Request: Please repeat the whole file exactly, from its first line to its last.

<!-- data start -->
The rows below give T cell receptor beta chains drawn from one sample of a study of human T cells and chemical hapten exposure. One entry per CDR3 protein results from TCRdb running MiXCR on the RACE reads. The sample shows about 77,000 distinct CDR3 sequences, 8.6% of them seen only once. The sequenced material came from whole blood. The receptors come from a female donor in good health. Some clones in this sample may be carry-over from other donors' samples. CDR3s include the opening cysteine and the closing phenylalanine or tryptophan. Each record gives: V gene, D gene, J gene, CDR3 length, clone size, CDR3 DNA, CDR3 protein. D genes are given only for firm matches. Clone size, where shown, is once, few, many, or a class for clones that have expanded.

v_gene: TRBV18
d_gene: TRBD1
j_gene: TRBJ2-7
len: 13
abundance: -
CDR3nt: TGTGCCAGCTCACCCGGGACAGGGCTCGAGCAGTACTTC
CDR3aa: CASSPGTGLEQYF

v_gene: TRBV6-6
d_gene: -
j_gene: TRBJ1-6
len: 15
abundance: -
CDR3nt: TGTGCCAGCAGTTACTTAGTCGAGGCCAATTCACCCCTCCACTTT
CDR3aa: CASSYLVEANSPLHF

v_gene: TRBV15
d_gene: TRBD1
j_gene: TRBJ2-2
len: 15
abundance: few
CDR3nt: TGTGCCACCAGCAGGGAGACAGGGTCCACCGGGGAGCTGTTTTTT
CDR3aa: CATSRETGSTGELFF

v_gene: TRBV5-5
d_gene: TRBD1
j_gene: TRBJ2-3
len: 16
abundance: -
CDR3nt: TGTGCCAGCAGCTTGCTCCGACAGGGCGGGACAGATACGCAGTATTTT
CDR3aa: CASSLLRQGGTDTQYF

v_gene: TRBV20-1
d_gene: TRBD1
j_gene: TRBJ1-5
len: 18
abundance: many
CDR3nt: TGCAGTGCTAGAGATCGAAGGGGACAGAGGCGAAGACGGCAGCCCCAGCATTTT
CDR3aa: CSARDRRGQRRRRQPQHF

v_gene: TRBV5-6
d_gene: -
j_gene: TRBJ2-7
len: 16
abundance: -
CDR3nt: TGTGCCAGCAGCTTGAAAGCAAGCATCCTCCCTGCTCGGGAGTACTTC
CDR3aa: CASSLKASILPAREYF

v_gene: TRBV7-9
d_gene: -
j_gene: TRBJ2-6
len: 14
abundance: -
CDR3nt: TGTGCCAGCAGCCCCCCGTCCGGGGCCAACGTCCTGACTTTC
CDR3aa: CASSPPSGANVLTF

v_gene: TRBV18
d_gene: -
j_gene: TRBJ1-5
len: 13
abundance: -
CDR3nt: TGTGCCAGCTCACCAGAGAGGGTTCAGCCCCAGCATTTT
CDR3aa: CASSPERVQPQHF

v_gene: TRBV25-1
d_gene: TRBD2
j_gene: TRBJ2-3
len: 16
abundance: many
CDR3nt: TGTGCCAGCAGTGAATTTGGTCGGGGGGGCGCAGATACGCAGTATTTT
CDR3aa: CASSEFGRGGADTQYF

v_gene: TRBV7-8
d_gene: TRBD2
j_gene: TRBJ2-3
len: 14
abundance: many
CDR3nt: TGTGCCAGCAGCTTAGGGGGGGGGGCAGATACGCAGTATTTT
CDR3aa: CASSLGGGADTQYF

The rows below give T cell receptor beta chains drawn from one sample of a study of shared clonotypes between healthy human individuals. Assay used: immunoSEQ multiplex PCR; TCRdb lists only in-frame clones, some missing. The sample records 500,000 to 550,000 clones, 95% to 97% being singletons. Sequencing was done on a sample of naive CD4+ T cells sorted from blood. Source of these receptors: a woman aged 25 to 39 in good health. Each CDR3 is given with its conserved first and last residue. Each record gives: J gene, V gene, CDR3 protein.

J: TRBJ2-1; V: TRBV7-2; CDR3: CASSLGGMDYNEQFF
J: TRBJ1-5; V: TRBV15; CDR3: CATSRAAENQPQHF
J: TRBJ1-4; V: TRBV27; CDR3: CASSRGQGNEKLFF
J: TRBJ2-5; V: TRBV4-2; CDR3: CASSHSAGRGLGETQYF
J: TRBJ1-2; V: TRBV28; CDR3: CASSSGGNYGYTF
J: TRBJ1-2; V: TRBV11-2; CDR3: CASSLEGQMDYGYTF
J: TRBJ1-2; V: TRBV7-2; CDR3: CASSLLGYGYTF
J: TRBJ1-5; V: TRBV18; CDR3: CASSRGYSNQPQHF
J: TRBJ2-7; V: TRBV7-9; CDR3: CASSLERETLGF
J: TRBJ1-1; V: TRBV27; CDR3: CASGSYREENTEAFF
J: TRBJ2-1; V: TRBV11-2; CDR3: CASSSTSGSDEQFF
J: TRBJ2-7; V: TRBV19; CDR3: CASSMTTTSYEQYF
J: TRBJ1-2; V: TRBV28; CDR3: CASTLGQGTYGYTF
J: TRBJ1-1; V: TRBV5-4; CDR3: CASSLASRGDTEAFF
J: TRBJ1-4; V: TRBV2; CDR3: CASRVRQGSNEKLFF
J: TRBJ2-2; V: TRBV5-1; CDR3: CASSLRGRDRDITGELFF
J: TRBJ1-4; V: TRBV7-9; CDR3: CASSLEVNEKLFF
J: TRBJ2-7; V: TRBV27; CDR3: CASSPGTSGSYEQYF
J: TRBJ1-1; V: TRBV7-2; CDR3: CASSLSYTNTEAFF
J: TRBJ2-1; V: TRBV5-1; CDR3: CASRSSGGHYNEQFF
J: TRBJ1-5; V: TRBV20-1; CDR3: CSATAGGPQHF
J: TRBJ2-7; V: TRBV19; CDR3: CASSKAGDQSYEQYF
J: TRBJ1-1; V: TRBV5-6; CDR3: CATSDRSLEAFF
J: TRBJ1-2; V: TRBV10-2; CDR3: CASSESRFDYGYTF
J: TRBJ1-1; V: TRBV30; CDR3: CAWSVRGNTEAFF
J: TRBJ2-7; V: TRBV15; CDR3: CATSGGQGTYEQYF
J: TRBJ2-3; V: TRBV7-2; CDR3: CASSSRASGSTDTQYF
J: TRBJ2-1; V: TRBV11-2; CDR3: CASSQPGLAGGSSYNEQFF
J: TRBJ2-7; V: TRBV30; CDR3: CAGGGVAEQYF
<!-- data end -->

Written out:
The rows below give T cell receptor beta chains drawn from one sample of a study of human T cells and chemical hapten exposure. One entry per CDR3 protein results from TCRdb running MiXCR on the RACE reads. The sample shows about 77,000 distinct CDR3 sequences, 8.6% of them seen only once. The sequenced material came from whole blood. The receptors come from a female donor in good health. Some clones in this sample may be carry-over from other donors' samples. CDR3s include the opening cysteine and the closing phenylalanine or tryptophan. Each record gives: V gene, D gene, J gene, CDR3 length, clone size, CDR3 DNA, CDR3 protein. D genes are given only for firm matches. Clone size, where shown, is once, few, many, or a class for clones that have expanded.

v_gene: TRBV18
d_gene: TRBD1
j_gene: TRBJ2-7
len: 13
abundance: -
CDR3nt: TGTGCCAGCTCACCCGGGACAGGGCTCGAGCAGTACTTC
CDR3aa: CASSPGTGLEQYF

v_gene: TRBV6-6
d_gene: -
j_gene: TRBJ1-6
len: 15
abundance: -
CDR3nt: TGTGCCAGCAGTTACTTAGTCGAGGCCAATTCACCCCTCCACTTT
CDR3aa: CASSYLVEANSPLHF

v_gene: TRBV15
d_gene: TRBD1
j_gene: TRBJ2-2
len: 15
abundance: few
CDR3nt: TGTGCCACCAGCAGGGAGACAGGGTCCACCGGGGAGCTGTTTTTT
CDR3aa: CATSRETGSTGELFF

v_gene: TRBV5-5
d_gene: TRBD1
j_gene: TRBJ2-3
len: 16
abundance: -
CDR3nt: TGTGCCAGCAGCTTGCTCCGACAGGGCGGGACAGATACGCAGTATTTT
CDR3aa: CASSLLRQGGTDTQYF

v_gene: TRBV20-1
d_gene: TRBD1
j_gene: TRBJ1-5
len: 18
abundance: many
CDR3nt: TGCAGTGCTAGAGATCGAAGGGGACAGAGGCGAAGACGGCAGCCCCAGCATTTT
CDR3aa: CSARDRRGQRRRRQPQHF

v_gene: TRBV5-6
d_gene: -
j_gene: TRBJ2-7
len: 16
abundance: -
CDR3nt: TGTGCCAGCAGCTTGAAAGCAAGCATCCTCCCTGCTCGGGAGTACTTC
CDR3aa: CASSLKASILPAREYF

v_gene: TRBV7-9
d_gene: -
j_gene: TRBJ2-6
len: 14
abundance: -
CDR3nt: TGTGCCAGCAGCCCCCCGTCCGGGGCCAACGTCCTGACTTTC
CDR3aa: CASSPPSGANVLTF

v_gene: TRBV18
d_gene: -
j_gene: TRBJ1-5
len: 13
abundance: -
CDR3nt: TGTGCCAGCTCACCAGAGAGGGTTCAGCCCCAGCATTTT
CDR3aa: CASSPERVQPQHF

v_gene: TRBV25-1
d_gene: TRBD2
j_gene: TRBJ2-3
len: 16
abundance: many
CDR3nt: TGTGCCAGCAGTGAATTTGGTCGGGGGGGCGCAGATACGCAGTATTTT
CDR3aa: CASSEFGRGGADTQYF

v_gene: TRBV7-8
d_gene: TRBD2
j_gene: TRBJ2-3
len: 14
abundance: many
CDR3nt: TGTGCCAGCAGCTTAGGGGGGGGGGCAGATACGCAGTATTTT
CDR3aa: CASSLGGGADTQYF

The rows below give T cell receptor beta chains drawn from one sample of a study of shared clonotypes between healthy human individuals. Assay used: immunoSEQ multiplex PCR; TCRdb lists only in-frame clones, some missing. The sample records 500,000 to 550,000 clones, 95% to 97% being singletons. Sequencing was done on a sample of naive CD4+ T cells sorted from blood. Source of these receptors: a woman aged 25 to 39 in good health. Each CDR3 is given with its conserved first and last residue. Each record gives: J gene, V gene, CDR3 protein.

J: TRBJ2-1; V: TRBV7-2; CDR3: CASSLGGMDYNEQFF
J: TRBJ1-5; V: TRBV15; CDR3: CATSRAAENQPQHF
J: TRBJ1-4; V: TRBV27; CDR3: CASSRGQGNEKLFF
J: TRBJ2-5; V: TRBV4-2; CDR3: CASSHSAGRGLGETQYF
J: TRBJ1-2; V: TRBV28; CDR3: CASSSGGNYGYTF
J: TRBJ1-2; V: TRBV11-2; CDR3: CASSLEGQMDYGYTF
J: TRBJ1-2; V: TRBV7-2; CDR3: CASSLLGYGYTF
J: TRBJ1-5; V: TRBV18; CDR3: CASSRGYSNQPQHF
J: TRBJ2-7; V: TRBV7-9; CDR3: CASSLERETLGF
J: TRBJ1-1; V: TRBV27; CDR3: CASGSYREENTEAFF
J: TRBJ2-1; V: TRBV11-2; CDR3: CASSSTSGSDEQFF
J: TRBJ2-7; V: TRBV19; CDR3: CASSMTTTSYEQYF
J: TRBJ1-2; V: TRBV28; CDR3: CASTLGQGTYGYTF
J: TRBJ1-1; V: TRBV5-4; CDR3: CASSLASRGDTEAFF
J: TRBJ1-4; V: TRBV2; CDR3: CASRVRQGSNEKLFF
J: TRBJ2-2; V: TRBV5-1; CDR3: CASSLRGRDRDITGELFF
J: TRBJ1-4; V: TRBV7-9; CDR3: CASSLEVNEKLFF
J: TRBJ2-7; V: TRBV27; CDR3: CASSPGTSGSYEQYF
J: TRBJ1-1; V: TRBV7-2; CDR3: CASSLSYTNTEAFF
J: TRBJ2-1; V: TRBV5-1; CDR3: CASRSSGGHYNEQFF
J: TRBJ1-5; V: TRBV20-1; CDR3: CSATAGGPQHF
J: TRBJ2-7; V: TRBV19; CDR3: CASSKAGDQSYEQYF
J: TRBJ1-1; V: TRBV5-6; CDR3: CATSDRSLEAFF
J: TRBJ1-2; V: TRBV10-2; CDR3: CASSESRFDYGYTF
J: TRBJ1-1; V: TRBV30; CDR3: CAWSVRGNTEAFF
J: TRBJ2-7; V: TRBV15; CDR3: CATSGGQGTYEQYF
J: TRBJ2-3; V: TRBV7-2; CDR3: CASSSRASGSTDTQYF
J: TRBJ2-1; V: TRBV11-2; CDR3: CASSQPGLAGGSSYNEQFF
J: TRBJ2-7; V: TRBV30; CDR3: CAGGGVAEQYF